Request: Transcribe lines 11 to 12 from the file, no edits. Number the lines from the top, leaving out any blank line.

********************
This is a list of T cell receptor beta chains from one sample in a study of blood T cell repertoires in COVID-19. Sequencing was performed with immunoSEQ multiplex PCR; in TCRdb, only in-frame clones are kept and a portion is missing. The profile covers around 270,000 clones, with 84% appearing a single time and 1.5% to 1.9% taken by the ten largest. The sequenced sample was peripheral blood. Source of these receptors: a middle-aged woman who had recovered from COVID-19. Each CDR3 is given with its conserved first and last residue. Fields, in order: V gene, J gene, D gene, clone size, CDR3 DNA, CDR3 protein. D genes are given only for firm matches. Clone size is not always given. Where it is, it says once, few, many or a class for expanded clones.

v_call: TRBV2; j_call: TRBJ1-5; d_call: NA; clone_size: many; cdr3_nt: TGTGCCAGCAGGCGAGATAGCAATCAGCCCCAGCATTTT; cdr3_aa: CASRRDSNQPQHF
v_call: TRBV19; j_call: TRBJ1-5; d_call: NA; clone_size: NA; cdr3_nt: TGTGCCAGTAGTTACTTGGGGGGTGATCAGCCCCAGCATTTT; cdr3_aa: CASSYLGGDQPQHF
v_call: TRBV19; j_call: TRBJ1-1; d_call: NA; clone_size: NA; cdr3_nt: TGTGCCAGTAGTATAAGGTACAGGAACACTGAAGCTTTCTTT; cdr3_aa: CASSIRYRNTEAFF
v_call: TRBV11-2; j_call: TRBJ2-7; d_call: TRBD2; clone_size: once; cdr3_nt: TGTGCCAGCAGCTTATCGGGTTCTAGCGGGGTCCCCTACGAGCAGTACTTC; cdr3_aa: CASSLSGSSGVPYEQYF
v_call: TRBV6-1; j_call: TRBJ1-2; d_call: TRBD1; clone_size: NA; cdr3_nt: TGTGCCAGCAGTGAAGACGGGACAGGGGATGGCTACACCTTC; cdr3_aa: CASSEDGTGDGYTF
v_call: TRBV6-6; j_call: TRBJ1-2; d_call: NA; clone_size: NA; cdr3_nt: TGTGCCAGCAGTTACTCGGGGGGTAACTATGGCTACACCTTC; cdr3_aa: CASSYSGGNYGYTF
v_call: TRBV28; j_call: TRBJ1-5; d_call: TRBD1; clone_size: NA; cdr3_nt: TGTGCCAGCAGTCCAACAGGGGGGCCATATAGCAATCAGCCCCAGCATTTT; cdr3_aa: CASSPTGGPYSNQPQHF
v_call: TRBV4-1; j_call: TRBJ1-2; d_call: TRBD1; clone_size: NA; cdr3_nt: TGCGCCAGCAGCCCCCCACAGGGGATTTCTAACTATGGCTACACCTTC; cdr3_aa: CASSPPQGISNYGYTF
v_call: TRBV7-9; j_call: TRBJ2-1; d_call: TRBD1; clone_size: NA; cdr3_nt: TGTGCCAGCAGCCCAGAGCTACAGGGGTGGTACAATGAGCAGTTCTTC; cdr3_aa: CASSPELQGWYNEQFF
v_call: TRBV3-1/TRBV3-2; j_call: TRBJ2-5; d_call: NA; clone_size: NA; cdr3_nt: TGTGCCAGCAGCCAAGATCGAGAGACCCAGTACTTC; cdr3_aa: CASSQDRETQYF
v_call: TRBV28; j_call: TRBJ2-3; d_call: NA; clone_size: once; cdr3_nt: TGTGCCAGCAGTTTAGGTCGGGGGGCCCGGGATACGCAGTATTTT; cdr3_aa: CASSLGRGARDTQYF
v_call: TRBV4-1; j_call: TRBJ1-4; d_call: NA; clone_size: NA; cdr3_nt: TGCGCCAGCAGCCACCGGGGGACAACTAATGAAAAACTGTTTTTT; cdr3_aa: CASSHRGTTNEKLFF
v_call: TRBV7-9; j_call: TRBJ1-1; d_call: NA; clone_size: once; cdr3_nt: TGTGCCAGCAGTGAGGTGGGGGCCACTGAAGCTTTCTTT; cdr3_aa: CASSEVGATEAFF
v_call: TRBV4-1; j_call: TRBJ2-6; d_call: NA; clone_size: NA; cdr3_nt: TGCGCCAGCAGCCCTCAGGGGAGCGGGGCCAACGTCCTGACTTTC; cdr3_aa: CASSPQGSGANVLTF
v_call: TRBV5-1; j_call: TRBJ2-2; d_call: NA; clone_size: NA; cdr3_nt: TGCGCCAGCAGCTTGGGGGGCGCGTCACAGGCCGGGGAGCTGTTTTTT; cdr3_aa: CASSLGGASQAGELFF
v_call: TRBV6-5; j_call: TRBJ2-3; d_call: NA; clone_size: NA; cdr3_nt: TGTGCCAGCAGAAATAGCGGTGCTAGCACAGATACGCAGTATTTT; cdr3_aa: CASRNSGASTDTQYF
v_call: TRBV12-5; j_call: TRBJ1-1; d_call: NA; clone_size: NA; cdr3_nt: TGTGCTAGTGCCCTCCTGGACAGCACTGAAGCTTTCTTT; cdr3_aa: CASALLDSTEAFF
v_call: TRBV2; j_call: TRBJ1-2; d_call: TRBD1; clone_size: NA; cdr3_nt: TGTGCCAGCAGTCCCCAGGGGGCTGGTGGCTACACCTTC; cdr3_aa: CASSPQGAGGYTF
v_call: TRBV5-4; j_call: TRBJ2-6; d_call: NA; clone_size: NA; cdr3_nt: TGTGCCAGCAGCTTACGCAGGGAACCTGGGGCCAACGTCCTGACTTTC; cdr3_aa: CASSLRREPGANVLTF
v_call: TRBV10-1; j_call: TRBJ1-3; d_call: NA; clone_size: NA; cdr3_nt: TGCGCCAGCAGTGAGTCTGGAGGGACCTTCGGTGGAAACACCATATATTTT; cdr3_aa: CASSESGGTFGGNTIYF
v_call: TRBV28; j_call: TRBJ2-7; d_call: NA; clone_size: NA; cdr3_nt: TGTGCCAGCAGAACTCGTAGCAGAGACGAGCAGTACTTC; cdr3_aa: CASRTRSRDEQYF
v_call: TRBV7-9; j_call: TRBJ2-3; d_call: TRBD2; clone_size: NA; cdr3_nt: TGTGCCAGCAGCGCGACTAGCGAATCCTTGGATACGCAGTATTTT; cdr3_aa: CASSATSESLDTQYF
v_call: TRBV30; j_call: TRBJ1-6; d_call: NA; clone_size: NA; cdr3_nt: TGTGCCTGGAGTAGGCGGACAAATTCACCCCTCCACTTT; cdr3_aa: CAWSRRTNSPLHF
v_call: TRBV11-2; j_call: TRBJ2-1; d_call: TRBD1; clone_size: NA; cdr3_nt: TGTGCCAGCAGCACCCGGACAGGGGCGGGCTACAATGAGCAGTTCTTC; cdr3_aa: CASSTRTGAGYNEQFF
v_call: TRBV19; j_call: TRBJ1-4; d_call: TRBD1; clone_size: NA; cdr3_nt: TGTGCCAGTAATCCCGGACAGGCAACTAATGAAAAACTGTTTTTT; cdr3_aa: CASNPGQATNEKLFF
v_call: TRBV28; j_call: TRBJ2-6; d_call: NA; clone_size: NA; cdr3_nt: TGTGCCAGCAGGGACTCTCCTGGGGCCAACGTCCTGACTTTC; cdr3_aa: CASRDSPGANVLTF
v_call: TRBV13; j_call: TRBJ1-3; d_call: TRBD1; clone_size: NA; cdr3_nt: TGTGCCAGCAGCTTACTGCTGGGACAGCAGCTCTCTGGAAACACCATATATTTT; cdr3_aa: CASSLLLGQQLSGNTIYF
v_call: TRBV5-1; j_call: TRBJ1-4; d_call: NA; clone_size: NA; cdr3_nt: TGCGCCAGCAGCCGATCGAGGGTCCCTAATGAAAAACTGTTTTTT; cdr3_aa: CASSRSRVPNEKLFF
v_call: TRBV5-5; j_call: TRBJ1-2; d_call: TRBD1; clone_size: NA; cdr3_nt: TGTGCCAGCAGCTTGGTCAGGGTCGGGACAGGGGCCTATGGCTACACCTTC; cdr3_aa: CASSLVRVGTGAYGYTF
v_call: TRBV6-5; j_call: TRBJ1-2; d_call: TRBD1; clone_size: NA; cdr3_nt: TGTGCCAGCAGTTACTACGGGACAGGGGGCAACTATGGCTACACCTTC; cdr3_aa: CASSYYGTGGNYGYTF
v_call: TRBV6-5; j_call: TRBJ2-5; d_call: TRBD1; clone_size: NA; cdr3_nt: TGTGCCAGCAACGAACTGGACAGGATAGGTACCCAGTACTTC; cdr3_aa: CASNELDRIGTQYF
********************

v_call: TRBV3-1/TRBV3-2; j_call: TRBJ2-5; d_call: NA; clone_size: NA; cdr3_nt: TGTGCCAGCAGCCAAGATCGAGAGACCCAGTACTTC; cdr3_aa: CASSQDRETQYF
v_call: TRBV28; j_call: TRBJ2-3; d_call: NA; clone_size: once; cdr3_nt: TGTGCCAGCAGTTTAGGTCGGGGGGCCCGGGATACGCAGTATTTT; cdr3_aa: CASSLGRGARDTQYF